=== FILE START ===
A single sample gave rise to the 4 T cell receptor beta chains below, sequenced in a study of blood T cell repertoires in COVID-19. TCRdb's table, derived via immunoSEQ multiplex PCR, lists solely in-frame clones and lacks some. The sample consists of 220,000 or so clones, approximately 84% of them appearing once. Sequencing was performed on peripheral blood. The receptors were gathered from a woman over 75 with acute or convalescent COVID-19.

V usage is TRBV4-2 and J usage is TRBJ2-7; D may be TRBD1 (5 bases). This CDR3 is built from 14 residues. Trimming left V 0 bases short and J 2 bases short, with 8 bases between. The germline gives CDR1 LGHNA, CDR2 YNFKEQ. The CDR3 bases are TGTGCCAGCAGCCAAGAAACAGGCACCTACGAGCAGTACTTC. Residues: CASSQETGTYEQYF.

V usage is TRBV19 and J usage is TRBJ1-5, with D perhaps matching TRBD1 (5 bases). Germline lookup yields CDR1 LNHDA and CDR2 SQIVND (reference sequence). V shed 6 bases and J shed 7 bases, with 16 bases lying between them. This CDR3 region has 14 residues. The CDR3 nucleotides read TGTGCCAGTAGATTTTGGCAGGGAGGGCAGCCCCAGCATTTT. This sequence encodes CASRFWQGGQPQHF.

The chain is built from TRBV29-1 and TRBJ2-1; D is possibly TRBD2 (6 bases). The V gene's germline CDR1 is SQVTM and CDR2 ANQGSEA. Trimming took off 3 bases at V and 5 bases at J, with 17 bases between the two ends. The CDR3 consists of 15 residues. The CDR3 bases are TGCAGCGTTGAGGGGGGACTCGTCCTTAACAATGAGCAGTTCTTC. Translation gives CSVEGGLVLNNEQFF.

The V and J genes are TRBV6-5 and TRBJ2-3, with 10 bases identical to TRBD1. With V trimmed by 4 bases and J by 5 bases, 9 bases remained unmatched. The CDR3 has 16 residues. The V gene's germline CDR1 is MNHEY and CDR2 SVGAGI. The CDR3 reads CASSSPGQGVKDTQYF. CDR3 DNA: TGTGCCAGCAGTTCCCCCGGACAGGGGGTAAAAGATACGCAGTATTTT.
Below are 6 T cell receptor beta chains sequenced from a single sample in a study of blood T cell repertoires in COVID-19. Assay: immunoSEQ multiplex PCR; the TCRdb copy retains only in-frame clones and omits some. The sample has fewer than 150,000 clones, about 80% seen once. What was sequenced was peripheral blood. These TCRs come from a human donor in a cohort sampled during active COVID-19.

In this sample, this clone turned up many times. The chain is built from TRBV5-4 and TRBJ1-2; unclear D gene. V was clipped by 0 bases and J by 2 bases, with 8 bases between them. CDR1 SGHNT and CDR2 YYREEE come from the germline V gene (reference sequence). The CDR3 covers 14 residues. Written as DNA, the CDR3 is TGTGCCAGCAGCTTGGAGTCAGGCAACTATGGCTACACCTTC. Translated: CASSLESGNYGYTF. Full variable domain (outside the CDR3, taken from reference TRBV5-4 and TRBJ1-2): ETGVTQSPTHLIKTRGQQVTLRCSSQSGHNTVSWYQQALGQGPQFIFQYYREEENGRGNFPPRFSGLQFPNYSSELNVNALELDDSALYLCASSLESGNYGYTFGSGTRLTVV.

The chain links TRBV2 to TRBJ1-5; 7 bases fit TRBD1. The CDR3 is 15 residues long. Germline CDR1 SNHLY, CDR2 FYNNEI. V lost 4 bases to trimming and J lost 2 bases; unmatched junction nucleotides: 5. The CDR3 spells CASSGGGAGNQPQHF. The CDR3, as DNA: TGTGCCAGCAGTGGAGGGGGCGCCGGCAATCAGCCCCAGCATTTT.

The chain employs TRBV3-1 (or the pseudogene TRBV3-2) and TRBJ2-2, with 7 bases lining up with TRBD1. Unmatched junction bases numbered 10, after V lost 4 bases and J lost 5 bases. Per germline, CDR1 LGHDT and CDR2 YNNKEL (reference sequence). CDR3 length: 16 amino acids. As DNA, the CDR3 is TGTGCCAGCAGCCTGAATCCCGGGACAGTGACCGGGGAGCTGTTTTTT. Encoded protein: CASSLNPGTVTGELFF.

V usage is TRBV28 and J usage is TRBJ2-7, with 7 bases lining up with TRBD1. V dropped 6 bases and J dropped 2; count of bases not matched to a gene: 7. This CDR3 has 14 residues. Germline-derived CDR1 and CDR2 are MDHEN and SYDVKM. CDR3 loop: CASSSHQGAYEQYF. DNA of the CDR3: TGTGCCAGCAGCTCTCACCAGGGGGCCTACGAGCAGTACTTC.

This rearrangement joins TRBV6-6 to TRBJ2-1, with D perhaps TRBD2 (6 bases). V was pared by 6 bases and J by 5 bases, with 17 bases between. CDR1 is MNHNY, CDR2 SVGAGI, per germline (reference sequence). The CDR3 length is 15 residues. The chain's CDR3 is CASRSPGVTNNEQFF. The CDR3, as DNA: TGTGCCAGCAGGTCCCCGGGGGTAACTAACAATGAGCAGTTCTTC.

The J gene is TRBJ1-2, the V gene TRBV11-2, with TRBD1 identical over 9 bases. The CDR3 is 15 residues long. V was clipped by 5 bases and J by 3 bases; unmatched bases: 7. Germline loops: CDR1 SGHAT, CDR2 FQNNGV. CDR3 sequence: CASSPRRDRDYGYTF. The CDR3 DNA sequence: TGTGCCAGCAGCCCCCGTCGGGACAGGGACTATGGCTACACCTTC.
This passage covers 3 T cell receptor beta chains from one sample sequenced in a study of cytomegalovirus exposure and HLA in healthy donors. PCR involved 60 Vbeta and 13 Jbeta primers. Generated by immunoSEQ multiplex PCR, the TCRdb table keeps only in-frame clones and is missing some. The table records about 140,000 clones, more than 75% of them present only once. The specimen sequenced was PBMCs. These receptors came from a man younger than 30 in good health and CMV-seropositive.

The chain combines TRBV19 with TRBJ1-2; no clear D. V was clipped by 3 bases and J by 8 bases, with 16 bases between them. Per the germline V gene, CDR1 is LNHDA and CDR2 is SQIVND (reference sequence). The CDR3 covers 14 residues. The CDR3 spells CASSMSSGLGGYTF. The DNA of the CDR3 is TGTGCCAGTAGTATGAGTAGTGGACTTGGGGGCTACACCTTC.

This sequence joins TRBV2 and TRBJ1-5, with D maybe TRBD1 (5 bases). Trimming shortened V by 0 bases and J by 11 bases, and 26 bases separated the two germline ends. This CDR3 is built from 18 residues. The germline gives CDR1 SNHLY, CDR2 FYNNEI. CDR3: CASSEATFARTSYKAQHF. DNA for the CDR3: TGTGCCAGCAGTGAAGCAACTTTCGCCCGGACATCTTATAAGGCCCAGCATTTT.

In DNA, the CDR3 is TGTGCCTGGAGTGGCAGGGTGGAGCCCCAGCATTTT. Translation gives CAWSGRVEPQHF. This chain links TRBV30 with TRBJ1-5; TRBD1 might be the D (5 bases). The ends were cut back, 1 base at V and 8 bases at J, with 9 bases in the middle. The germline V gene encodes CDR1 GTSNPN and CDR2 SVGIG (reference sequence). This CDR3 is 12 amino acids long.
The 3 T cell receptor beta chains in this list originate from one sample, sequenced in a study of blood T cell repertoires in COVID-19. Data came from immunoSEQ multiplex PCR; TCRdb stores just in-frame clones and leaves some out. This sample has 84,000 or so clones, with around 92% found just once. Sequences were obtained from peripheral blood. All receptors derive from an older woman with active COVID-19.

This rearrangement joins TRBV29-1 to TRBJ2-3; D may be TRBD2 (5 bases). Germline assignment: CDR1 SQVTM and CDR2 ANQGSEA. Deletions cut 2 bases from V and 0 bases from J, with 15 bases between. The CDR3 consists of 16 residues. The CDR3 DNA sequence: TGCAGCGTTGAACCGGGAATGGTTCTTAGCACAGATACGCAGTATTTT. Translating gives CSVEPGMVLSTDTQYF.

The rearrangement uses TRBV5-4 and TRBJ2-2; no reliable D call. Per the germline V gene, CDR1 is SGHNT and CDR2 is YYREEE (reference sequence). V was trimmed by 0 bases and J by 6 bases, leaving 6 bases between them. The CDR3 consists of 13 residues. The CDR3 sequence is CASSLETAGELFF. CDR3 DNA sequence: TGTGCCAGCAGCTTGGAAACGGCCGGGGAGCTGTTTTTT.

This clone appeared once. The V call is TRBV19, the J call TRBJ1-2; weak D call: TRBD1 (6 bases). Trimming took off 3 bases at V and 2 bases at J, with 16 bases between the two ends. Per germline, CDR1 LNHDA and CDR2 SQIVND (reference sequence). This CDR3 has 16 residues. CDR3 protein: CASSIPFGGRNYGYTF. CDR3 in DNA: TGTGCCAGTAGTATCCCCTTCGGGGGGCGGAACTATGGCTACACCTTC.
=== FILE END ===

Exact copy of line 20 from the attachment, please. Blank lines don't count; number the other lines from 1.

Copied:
This clone appeared once. The V call is TRBV19, the J call TRBJ1-2; weak D call: TRBD1 (6 bases). Trimming took off 3 bases at V and 2 bases at J, with 16 bases between the two ends. Per germline, CDR1 LNHDA and CDR2 SQIVND (reference sequence). This CDR3 has 16 residues. CDR3 protein: CASSIPFGGRNYGYTF. CDR3 in DNA: TGTGCCAGTAGTATCCCCTTCGGGGGGCGGAACTATGGCTACACCTTC.